Me, Gramma and my sister Dale
I've joked a bit over the years about my neglected childhood, how Jay got special treatment because he was the oldest, Dale was the only girl, Tim was the youngest, and then Sean got especially pampered as the only child. I was number two.
It's all baloney, of course, because we had great parents and were all treated well. But even if I had been ever so slightly overlooked, I had one advantage the other kids didn't have.
I was Gramma's Boy.
At least that's what she always told me.
Mary ("May") Agnes Goodison Going Nichols by most secular standards had a tough life. The youngest of six children, born in 1900 to a barely scratching along Brooklyn Irish family, she was either virtually or totally blind until she turned seven. The poor, who are closest to God, were pleased, thankful, yet not at all amazed by the little miracle that gave her the gift of sight. She took her new vision to PS 73 in Brooklyn where she managed to achieve a satisfactory if not spectacular academic record.
Her mother died in 1917 of influenza and not long after she met James E. Going, a horse wrangler for Uncle Sam, who was busy winning the Great War by shipping horses to France via Brooklyn. They married in 1920 and a couple of years later moved to his home town of Amsterdam, with Aunt Marie in tow and Dad on the way. Grandfather Going's asthma had kept him out of the FDNY, so he started anew, among other things operating a gas station in Tribes Hill with accompanying tourist cabins (like the ones in It Happened One Night
) that rented out for the princely sum of a dollar. Eventually he started his own ice delivery business and they even manged to buy a house on Wilkes Avenue, then in pretty much the farthest region of incorporated Amsterdam.
When our grandfather died in 1934, only shortly after Gramma had attended her own dying father in Brooklyn, she was all of 33, with no social security, no pension, little if any life insurance, and two kids 12 and under. Lost the house, lost the business, moved into a dismal four-family house on Williams Street and struggled along through the Great Depression. By and by she caught the attention of Des Nichols, a colorful, amusing, but not particularly responsible character. They dated for thirteen years before finally marrying in 1949, only when both her children were settled on their own.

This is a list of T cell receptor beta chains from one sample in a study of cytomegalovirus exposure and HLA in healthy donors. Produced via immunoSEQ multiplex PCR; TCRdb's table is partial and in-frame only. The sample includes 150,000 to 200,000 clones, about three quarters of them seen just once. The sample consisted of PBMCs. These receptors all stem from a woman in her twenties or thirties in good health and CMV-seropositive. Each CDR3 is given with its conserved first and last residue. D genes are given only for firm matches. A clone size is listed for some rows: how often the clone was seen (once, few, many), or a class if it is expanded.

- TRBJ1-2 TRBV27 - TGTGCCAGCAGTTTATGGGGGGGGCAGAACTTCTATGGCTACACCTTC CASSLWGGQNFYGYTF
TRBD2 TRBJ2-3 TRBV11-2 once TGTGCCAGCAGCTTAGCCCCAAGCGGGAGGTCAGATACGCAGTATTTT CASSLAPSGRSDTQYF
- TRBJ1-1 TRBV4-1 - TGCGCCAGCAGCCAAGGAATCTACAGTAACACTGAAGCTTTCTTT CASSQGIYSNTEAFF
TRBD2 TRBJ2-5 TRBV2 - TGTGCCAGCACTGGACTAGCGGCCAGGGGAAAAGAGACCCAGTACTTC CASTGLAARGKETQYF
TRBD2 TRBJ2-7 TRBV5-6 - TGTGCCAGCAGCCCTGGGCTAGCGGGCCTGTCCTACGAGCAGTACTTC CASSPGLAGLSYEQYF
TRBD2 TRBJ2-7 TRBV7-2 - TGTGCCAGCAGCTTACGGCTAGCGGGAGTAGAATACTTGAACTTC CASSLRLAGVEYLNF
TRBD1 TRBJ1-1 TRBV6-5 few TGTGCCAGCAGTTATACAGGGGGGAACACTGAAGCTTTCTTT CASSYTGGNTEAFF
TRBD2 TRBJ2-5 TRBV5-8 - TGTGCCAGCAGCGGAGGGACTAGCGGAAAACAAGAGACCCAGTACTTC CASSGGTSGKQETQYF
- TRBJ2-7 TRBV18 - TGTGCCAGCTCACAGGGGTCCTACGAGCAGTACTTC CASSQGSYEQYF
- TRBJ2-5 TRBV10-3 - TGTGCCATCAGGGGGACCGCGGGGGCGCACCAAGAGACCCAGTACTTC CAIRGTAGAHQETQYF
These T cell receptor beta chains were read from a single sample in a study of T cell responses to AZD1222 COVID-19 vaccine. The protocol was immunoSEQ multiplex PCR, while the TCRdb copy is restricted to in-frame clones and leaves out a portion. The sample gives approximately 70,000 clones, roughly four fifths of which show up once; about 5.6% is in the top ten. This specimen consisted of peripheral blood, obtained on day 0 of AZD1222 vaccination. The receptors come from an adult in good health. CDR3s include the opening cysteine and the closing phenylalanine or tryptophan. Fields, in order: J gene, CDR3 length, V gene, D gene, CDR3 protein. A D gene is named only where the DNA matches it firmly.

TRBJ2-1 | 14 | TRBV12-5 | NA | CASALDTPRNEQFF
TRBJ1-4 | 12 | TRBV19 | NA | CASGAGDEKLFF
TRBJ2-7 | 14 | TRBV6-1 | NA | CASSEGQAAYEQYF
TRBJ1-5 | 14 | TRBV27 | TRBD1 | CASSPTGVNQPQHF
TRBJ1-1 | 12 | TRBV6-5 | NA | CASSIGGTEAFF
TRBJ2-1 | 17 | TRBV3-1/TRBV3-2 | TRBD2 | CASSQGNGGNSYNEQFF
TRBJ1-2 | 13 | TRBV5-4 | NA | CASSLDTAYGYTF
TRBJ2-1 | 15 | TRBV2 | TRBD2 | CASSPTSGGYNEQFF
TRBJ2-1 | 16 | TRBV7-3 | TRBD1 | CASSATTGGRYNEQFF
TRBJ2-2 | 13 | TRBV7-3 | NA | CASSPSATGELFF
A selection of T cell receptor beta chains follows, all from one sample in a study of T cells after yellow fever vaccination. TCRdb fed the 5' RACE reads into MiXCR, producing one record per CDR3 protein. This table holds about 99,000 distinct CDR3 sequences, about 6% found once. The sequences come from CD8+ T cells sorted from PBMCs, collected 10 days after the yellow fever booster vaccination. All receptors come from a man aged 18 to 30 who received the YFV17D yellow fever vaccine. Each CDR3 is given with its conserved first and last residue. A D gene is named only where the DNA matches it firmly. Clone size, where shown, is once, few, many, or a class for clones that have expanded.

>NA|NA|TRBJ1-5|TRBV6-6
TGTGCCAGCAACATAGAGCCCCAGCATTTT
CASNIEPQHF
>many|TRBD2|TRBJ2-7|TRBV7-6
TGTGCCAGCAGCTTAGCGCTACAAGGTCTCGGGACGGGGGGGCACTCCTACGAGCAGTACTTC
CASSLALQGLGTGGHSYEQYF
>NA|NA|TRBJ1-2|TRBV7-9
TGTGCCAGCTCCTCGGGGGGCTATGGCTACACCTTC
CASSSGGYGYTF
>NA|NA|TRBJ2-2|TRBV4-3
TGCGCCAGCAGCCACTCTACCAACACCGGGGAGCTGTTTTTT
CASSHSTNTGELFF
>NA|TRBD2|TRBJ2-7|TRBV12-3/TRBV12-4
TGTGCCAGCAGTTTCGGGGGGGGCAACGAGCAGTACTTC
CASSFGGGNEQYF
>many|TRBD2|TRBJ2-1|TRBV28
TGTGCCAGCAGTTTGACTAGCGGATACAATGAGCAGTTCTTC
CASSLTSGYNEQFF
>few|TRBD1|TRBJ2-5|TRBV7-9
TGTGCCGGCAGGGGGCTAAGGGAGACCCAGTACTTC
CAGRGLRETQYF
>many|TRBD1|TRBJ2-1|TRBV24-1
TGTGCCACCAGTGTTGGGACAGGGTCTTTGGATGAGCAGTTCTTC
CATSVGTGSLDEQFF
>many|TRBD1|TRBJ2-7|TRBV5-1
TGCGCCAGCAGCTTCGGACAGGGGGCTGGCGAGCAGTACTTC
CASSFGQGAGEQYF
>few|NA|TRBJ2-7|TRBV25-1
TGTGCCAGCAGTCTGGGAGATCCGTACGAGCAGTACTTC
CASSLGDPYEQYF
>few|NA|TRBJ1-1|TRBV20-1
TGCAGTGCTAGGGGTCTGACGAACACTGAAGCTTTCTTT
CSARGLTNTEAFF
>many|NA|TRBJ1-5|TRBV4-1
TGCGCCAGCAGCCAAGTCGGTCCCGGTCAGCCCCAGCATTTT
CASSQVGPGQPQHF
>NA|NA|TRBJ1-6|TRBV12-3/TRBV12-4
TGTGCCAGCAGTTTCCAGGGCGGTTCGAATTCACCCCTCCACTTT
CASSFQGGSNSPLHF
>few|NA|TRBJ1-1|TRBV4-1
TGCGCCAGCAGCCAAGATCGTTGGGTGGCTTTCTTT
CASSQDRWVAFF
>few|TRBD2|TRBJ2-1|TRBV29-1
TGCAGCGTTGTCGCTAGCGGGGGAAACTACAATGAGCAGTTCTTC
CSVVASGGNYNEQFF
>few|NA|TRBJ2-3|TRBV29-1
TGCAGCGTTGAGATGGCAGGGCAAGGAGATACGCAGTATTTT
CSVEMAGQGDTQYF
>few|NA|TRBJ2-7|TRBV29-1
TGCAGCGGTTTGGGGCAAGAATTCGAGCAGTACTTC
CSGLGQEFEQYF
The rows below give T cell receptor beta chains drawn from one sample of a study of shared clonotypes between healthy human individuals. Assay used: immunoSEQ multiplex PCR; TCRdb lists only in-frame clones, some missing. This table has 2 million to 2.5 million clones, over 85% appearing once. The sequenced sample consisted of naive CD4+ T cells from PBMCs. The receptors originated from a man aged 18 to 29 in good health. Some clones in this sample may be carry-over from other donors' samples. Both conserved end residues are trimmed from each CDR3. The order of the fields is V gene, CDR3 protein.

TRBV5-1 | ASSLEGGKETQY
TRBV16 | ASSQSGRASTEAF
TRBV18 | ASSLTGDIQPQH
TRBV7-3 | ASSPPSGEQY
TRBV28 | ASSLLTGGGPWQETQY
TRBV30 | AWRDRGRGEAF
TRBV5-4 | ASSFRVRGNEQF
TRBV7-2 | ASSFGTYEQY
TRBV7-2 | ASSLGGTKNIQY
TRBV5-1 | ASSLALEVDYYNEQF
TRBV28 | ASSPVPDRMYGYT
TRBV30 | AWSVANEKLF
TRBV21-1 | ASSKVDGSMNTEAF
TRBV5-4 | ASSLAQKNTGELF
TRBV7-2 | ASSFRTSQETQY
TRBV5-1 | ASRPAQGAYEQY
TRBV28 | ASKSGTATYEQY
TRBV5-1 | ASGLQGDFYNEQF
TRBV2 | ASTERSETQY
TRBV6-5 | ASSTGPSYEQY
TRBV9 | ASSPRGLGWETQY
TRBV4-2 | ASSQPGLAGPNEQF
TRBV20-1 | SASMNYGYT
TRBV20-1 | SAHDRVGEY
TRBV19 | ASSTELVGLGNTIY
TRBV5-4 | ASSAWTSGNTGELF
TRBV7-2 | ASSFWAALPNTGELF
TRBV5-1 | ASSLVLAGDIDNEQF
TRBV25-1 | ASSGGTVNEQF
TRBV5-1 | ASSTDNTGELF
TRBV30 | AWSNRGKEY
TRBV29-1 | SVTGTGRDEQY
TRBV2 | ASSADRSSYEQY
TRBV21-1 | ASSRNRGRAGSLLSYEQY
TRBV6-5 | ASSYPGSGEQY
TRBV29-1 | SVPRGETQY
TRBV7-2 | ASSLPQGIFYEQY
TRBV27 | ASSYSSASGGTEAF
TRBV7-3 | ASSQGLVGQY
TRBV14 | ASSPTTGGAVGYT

They had fun, even while stretching from paycheck to paycheck, riding in a series of ancient automobiles one step from the junk heap.
Her Faith came as naturally to her as the gift of sight. When she kept a scrap book, she filled it with Holy Cards. She thought it would be a nice idea if I became a priest, preferably a Jesuit. (She was mighty fond of the Jesuits at the Auriesville Shrine who often helped out at St. Mary's, and her friend Helen Poulin's boys).
She suffered from arthritis as long as I can remember, painfully, with bandaged knees and cortisone shots that made her face all puffy. The bandaged knees came in handy when an insurance adjustor came to the house to work a deal when their car was hit on Market Street while parked. When the adjustor asked whether anyone had been in the car, Des answered, "Yes, my wife," just as Gramma hobbled into the room. Afterwards they laughed uproariously that the guy had written them a check on the spot for twice the $200 Grampa had paid for the car a month earlier. And it still ran.
It's hard to believe, but she was only 68 when the arthritis brought her to St. Mary's Hospital that December, and she quite unexpectedly caught pneumonia and died on this day, forty-five years ago.
For the final eight years of his life, Des was totally and completely lost.
And I, at 17, for the first time felt that awful emptiness you get when someone you love is gone and will never come back.